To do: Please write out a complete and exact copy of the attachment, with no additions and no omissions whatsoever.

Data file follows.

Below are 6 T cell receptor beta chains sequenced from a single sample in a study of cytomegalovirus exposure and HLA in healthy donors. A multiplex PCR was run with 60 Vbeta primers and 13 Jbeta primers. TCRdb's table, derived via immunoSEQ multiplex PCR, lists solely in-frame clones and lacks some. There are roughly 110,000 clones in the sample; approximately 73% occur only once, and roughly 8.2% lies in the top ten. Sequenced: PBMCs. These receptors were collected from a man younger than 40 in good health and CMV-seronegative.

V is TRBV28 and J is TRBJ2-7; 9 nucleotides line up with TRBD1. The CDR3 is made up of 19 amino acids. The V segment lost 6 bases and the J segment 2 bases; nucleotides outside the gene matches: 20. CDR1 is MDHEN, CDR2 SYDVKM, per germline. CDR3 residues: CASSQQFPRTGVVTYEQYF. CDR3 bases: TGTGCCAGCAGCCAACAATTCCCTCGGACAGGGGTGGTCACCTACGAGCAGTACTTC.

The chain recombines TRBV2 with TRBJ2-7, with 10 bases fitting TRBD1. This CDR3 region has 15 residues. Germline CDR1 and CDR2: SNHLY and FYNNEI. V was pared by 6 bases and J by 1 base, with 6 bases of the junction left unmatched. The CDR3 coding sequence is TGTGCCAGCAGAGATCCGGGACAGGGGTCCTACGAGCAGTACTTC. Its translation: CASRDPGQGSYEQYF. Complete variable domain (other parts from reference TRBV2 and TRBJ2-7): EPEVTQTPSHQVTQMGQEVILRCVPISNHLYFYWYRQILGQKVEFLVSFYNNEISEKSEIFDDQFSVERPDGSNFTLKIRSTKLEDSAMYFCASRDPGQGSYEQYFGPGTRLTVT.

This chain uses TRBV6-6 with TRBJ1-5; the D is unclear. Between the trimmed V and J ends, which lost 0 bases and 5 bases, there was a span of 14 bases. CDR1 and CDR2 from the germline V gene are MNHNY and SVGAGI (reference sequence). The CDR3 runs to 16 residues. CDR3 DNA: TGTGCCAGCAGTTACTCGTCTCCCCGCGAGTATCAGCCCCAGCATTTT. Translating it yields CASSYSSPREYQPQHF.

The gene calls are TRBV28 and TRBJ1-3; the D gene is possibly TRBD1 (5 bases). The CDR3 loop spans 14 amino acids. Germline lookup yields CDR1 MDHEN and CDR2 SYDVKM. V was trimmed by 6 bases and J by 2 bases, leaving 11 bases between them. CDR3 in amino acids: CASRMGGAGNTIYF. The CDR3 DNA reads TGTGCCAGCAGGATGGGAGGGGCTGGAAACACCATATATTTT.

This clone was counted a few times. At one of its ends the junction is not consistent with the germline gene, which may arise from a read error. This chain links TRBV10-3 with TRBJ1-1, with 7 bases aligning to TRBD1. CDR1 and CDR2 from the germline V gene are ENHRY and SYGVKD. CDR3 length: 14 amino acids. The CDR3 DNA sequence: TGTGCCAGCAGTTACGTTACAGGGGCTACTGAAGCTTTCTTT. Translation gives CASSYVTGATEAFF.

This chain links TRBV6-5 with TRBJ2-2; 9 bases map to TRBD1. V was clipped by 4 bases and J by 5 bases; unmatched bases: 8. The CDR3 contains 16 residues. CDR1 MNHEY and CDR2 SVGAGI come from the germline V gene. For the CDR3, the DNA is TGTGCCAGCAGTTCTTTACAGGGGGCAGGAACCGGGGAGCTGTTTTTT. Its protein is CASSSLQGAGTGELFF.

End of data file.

Below are 6 T cell receptor beta chains sequenced from a single sample in a study of cytomegalovirus exposure and HLA in healthy donors. A multiplex PCR was run with 60 Vbeta primers and 13 Jbeta primers. TCRdb's table, derived via immunoSEQ multiplex PCR, lists solely in-frame clones and lacks some. There are roughly 110,000 clones in the sample; approximately 73% occur only once, and roughly 8.2% lies in the top ten. Sequenced: PBMCs. These receptors were collected from a man younger than 40 in good health and CMV-seronegative.

V is TRBV28 and J is TRBJ2-7; 9 nucleotides line up with TRBD1. The CDR3 is made up of 19 amino acids. The V segment lost 6 bases and the J segment 2 bases; nucleotides outside the gene matches: 20. CDR1 is MDHEN, CDR2 SYDVKM, per germline. CDR3 residues: CASSQQFPRTGVVTYEQYF. CDR3 bases: TGTGCCAGCAGCCAACAATTCCCTCGGACAGGGGTGGTCACCTACGAGCAGTACTTC.

The chain recombines TRBV2 with TRBJ2-7, with 10 bases fitting TRBD1. This CDR3 region has 15 residues. Germline CDR1 and CDR2: SNHLY and FYNNEI. V was pared by 6 bases and J by 1 base, with 6 bases of the junction left unmatched. The CDR3 coding sequence is TGTGCCAGCAGAGATCCGGGACAGGGGTCCTACGAGCAGTACTTC. Its translation: CASRDPGQGSYEQYF. Complete variable domain (other parts from reference TRBV2 and TRBJ2-7): EPEVTQTPSHQVTQMGQEVILRCVPISNHLYFYWYRQILGQKVEFLVSFYNNEISEKSEIFDDQFSVERPDGSNFTLKIRSTKLEDSAMYFCASRDPGQGSYEQYFGPGTRLTVT.

This chain uses TRBV6-6 with TRBJ1-5; the D is unclear. Between the trimmed V and J ends, which lost 0 bases and 5 bases, there was a span of 14 bases. CDR1 and CDR2 from the germline V gene are MNHNY and SVGAGI (reference sequence). The CDR3 runs to 16 residues. CDR3 DNA: TGTGCCAGCAGTTACTCGTCTCCCCGCGAGTATCAGCCCCAGCATTTT. Translating it yields CASSYSSPREYQPQHF.

The gene calls are TRBV28 and TRBJ1-3; the D gene is possibly TRBD1 (5 bases). The CDR3 loop spans 14 amino acids. Germline lookup yields CDR1 MDHEN and CDR2 SYDVKM. V was trimmed by 6 bases and J by 2 bases, leaving 11 bases between them. CDR3 in amino acids: CASRMGGAGNTIYF. The CDR3 DNA reads TGTGCCAGCAGGATGGGAGGGGCTGGAAACACCATATATTTT.

This clone was counted a few times. At one of its ends the junction is not consistent with the germline gene, which may arise from a read error. This chain links TRBV10-3 with TRBJ1-1, with 7 bases aligning to TRBD1. CDR1 and CDR2 from the germline V gene are ENHRY and SYGVKD. CDR3 length: 14 amino acids. The CDR3 DNA sequence: TGTGCCAGCAGTTACGTTACAGGGGCTACTGAAGCTTTCTTT. Translation gives CASSYVTGATEAFF.

This chain links TRBV6-5 with TRBJ2-2; 9 bases map to TRBD1. V was clipped by 4 bases and J by 5 bases; unmatched bases: 8. The CDR3 contains 16 residues. CDR1 MNHEY and CDR2 SVGAGI come from the germline V gene. For the CDR3, the DNA is TGTGCCAGCAGTTCTTTACAGGGGGCAGGAACCGGGGAGCTGTTTTTT. Its protein is CASSSLQGAGTGELFF.